In joint 5th place -we have four issues – #5 – #8
#5 Helen Campbell said that a challenge is to integrate PR through the whole organisation
Helen, I feel your pain! This often comes down to point #6 – a lack of understanding of what PR actually is.
Practitioners really need to demonstrate strategic thinking and have to ensure PR strategy directly relates to business goals.
In order to do this and be fully integrated, it needs a relationship with all aspects of the organisation. It needs to understand the people, the culture, the finances, the supply chain – the whole lot! Only then can a practitioner or team develop a really strong strategy which underpins everything the business/organisation is looking to achieve.
Once again though; are the relationships in place? Is there trust there and have you demonstrated the value?
#6 Stuart Bruce said the lack of vision and understanding of what PR actually is
Stuart, it’s so common it makes me cry sometimes. PR practitioners are knowledgable, skilled, passionate (on the whole) and can really make a difference. Our industry does have a job to do to educate ‘business’ the modern PR it maybe doesn’t know. All the bells and whistles this post talks about – invaluable tools, data, analytics, measurement, integration, value, purpose and understanding.
Suzie Bartle added that she wants clients to understand the process of PR and that there is no ‘silver bullet’.
PR practitioners have a job to do, too. All the points in this post are closely related. There is education to be done and there is value to be demonstrated.
#7 Stuart also said that there is a challenge to get UK businesses and organisations to be braver and experiment more
I agree with this. But if you look at the issues we talk about earlier, we need to build trust and demonstrate value before businesses will be braver and experiment. You’ll find that start-ups and tech businesses are the ones being braver and experimenting as that’s how they go to where they are.
More traditional businesses, who often take the approach ‘because we’ve always done it that way’, will be left behind and actually, coming on to point #8, is it really worth your time? That’s for you to figure out though!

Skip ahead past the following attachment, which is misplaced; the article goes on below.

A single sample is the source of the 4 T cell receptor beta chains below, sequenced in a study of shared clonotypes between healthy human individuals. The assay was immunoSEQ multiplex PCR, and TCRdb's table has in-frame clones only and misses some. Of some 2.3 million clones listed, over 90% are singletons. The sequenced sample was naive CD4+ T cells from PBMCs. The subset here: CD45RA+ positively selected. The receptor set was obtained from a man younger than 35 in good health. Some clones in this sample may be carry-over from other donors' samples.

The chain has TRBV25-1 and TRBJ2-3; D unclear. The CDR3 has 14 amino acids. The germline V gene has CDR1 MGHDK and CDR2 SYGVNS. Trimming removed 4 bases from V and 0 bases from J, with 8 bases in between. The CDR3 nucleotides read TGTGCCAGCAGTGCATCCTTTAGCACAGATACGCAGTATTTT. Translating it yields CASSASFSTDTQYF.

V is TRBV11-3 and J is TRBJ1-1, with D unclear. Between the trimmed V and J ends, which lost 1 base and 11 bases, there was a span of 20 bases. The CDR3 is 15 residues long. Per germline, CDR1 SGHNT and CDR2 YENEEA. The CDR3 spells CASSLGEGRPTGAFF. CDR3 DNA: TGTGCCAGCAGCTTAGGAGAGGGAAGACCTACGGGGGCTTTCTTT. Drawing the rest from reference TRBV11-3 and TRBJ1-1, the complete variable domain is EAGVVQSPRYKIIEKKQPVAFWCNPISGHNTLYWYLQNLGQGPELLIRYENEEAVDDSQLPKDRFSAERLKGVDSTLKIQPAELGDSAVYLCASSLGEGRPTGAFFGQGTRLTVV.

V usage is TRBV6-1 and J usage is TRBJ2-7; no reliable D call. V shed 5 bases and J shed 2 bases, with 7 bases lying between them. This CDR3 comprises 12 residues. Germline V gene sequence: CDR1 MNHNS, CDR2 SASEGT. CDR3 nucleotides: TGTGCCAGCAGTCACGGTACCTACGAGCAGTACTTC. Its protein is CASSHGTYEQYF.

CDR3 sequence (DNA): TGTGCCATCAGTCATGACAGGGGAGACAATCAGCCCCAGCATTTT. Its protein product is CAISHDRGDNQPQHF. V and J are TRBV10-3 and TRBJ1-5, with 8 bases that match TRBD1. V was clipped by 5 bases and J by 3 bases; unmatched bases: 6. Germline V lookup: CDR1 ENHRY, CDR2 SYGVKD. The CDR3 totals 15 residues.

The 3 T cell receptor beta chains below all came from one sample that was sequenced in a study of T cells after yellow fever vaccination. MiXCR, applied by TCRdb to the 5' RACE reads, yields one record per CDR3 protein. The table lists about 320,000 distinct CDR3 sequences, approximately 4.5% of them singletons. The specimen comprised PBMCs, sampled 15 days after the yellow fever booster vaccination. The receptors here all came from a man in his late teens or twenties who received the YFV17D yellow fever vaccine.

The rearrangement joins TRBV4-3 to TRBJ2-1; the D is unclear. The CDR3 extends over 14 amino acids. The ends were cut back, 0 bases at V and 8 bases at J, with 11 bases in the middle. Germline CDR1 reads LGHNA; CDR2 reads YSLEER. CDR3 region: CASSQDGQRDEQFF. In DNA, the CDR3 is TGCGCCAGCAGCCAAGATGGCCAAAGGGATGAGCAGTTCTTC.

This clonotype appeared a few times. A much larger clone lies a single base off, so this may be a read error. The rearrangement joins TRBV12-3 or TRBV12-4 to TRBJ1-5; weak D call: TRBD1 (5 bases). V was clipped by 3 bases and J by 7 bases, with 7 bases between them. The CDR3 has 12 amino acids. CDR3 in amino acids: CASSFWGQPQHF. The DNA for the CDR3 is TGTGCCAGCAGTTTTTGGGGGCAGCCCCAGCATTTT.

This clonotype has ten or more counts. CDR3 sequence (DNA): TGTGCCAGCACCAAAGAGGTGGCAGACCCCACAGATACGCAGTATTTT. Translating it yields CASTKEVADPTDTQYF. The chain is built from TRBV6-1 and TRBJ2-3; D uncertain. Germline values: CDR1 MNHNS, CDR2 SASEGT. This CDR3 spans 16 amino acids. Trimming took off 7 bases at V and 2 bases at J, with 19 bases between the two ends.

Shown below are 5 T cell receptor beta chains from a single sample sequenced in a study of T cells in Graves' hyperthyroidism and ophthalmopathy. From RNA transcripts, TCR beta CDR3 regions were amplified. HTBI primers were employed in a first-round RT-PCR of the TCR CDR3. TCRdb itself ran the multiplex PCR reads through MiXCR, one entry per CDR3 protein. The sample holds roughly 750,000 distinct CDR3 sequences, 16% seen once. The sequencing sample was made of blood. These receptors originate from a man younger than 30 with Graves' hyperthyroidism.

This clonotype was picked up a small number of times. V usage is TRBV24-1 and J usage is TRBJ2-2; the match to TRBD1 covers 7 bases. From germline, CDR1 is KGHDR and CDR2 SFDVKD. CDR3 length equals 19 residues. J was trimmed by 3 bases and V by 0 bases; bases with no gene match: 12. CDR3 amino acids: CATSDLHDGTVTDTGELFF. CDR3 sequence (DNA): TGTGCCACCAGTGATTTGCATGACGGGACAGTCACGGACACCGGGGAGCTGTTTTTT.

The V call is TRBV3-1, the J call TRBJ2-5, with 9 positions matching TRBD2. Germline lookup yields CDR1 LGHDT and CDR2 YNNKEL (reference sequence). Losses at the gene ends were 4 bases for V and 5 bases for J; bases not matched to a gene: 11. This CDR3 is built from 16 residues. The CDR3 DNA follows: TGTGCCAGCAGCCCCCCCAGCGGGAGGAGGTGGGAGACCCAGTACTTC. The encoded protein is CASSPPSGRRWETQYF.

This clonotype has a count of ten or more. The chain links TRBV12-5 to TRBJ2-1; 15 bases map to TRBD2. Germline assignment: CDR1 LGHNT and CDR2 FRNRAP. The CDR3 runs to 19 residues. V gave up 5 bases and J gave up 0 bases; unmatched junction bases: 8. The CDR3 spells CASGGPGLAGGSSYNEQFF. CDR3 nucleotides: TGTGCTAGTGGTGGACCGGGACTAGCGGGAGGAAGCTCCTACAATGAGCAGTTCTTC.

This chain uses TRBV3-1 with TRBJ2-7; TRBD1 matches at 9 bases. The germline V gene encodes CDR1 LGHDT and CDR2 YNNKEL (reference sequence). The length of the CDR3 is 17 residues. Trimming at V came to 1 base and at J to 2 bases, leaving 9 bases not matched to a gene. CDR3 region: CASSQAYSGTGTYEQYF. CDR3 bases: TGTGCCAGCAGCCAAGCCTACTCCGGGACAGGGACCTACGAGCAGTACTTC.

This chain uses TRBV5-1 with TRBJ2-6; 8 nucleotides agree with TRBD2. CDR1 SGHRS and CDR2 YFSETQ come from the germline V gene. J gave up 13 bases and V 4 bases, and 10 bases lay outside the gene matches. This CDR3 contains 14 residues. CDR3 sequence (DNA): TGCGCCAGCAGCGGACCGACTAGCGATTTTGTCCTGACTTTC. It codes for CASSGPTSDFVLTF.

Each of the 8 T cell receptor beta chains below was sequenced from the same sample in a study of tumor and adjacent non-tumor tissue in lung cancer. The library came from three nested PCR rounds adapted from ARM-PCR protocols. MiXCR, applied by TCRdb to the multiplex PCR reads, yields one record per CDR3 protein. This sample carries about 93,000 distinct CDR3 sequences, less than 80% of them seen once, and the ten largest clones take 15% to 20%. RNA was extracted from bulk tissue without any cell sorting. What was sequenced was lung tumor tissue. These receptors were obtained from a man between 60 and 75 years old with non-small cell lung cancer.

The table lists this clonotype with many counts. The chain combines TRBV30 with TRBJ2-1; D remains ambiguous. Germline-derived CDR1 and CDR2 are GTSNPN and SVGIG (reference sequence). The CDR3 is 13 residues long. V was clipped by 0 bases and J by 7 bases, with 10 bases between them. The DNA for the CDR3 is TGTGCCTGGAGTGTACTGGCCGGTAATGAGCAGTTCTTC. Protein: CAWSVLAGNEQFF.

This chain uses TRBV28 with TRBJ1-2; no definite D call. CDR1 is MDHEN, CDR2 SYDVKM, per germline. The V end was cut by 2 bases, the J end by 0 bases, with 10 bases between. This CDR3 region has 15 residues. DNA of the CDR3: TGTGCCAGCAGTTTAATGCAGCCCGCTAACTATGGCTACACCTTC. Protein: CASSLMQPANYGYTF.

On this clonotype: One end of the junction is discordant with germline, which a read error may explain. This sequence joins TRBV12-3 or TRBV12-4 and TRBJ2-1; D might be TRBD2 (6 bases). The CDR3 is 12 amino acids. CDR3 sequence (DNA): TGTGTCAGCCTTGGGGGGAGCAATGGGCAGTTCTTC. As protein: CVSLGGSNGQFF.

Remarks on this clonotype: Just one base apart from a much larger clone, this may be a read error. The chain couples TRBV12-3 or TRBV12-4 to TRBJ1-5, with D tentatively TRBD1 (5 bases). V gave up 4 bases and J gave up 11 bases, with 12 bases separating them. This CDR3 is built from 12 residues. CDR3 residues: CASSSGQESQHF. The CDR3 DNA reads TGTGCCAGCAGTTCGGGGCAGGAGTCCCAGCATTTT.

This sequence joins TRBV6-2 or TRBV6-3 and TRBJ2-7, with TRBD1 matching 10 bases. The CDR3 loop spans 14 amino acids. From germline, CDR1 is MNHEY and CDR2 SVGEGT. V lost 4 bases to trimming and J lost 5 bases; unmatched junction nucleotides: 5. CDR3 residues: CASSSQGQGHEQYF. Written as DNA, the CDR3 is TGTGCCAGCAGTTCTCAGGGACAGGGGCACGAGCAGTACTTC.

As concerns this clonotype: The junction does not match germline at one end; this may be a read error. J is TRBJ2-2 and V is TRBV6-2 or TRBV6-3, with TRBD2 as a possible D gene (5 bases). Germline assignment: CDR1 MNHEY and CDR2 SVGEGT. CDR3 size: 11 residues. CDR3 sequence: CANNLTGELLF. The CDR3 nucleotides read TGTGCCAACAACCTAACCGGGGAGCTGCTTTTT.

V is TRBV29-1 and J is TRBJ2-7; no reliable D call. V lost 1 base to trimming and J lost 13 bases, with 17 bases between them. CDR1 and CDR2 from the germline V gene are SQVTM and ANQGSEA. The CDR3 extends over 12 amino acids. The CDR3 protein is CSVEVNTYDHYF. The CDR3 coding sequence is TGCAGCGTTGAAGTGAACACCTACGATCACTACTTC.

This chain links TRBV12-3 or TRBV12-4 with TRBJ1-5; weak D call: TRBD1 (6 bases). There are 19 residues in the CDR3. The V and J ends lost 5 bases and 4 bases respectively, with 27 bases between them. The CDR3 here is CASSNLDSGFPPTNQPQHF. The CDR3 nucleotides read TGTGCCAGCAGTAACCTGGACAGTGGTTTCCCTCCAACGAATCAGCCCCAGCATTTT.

Stuart, happy to host a guest post from you about this if you’ve got some meaty ideas around this.
#8 Rachel Picken reckons we need to understand if a client/project is going to be worthwhile
Rachel, this is something I’ve experienced a lot of in the last 12 months. It makes me think ‘is it worth it’? Will I enjoy an uphill struggle to do anything? Will I feel my skills, experience and all the other things I’ve worked hard for, like my Chartership, are being valued, or will I get the same response each time?
When we’re scoping out new projects and clients, it’s definitely something to have at the forefront. You don’t want to end up resenting a client or over-servicing it.
Relationships are two-way and if there is a good relationship and there is mutual respect and trust, a client should trust your advice. Similarly, if things go wrong, you need to be able to draw a line and move on, leaving the relationship in good standing, but making it clear why things haven’t gone well. Don’t burn your bridges. Remember your happiness at work is so important, especially as an independent or freelance practitioner.
Always trust your gut. That’s what I say! Do you value your own personal brand enough to say no?
These are the main points to come out of the community discussion. None of them are uncommon. I hope some of the challenges raised I’ve been able to discuss or address in this post. As always, happy to have comments or further discussion.
If you’ve found this post useful please share it, as no doubt others will too.
Here’s a poll if you’ve got an opinion